August 1997 will be long remembered as an important time in the history of the Lutheran church here in America. The Evangelical Lutheran Church in America [ELCA] made a number of very significant decisions during that month. It declared full communion with three Reformed churches: the United Church of Christ, the Reformed Church of America, and the Presbyterian Church-USA. It based this decision on its opinion that there is no longer essential disagreement between the ELCA and these Reformed churches. Furthermore, the ELCA decided that the long-standing differences between Lutheranism and the Roman Catholic Church over the question of how we are saved have been resolved.
These decisions have caused considerable confusion within the ELCA as well as within our own church, The Lutheran Church-Missouri Synod [LCMS]. It has caused many people to wonder what the differences are between the ELCA and the LCMS, even though our two churches both use the name "Lutheran."
The LCMS has a tremendous opportunity to make it very clear, both to our own members, as well as to the world at large, what it means to remain committed to the full truth of the Holy Scriptures and the historic confessions of the Lutheran church. This [article] is intended to offer a brief overview of the key differences between the ELCA and the LCMS. Hopefully, it will help you understand these differences so that you will be able to discuss them with others.
Our Difference Over the Bible
The LCMS and the ELCA disagree about the nature and authority of the Bible. While both of our churches profess allegiance to the Reformation principle that Scripture alone is the supreme authority for the church's doctrine and life, our two church bodies have significant differences when it comes to putting this principle into practice.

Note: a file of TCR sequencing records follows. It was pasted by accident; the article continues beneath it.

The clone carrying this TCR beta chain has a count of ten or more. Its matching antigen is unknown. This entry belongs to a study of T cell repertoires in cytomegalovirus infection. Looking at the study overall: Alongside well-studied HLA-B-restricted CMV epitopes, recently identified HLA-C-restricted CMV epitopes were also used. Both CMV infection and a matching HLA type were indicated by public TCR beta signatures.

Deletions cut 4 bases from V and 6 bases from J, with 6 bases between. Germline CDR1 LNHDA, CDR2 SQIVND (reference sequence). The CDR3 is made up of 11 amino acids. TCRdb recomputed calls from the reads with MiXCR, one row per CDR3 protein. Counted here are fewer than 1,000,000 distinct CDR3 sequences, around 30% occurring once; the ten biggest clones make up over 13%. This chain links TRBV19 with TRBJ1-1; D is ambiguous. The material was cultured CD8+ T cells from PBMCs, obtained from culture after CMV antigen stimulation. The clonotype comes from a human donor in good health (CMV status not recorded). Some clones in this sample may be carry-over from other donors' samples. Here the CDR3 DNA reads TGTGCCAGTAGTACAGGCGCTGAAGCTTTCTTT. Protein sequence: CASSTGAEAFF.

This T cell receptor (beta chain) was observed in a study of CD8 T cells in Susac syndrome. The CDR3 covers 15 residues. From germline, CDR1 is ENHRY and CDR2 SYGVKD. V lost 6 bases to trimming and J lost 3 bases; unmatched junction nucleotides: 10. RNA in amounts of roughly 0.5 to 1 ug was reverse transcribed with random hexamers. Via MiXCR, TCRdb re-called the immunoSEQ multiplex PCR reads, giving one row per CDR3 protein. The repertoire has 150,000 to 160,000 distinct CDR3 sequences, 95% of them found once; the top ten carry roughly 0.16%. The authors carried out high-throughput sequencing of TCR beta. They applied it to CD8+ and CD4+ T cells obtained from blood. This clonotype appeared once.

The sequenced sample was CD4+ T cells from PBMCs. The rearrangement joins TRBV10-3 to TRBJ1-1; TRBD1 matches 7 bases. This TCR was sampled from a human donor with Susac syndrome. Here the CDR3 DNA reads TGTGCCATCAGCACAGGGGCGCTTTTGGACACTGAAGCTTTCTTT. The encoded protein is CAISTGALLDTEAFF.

The LCMS believes that the Bible is actually the Word of God, and therefore, is totally truthful, reliable and free from any error. We believe that the Scriptures are the final standard by which we must judge everything that we believe, teach and confess.
The ELCA, on the other hand, avoids making statements that confess the full truthfulness of the Bible. It holds that Scripture is not necessarily always accurate or trustworthy in all its details and parts. The ELCA tolerates and encourages methods of interpreting the Scripture that presuppose that the Bible contains error and is unclear about various doctrinal matters.
Our difference over the Bible explains other more visible differences. For example, our churches disagree about the ordination of women to the pastoral office, the issue of homosexuality and the question of abortion. The LCMS does not ordain women to the pastoral office, while the ELCA does, in spite of the fact that Holy Scripture clearly teaches otherwise.
The LCMS unequivocally teaches that homosexual behavior is intrinsically sinful because it is contrary to God's Word. In love, we want to help the person caught up in the homosexual life to repent of his sin and receive God's forgiveness. The ELCA has been unable to take a clear Biblical stand against homosexual behavior. It also tolerates groups within its midst that openly advocate the homosexual lifestyle both for clergy and laity.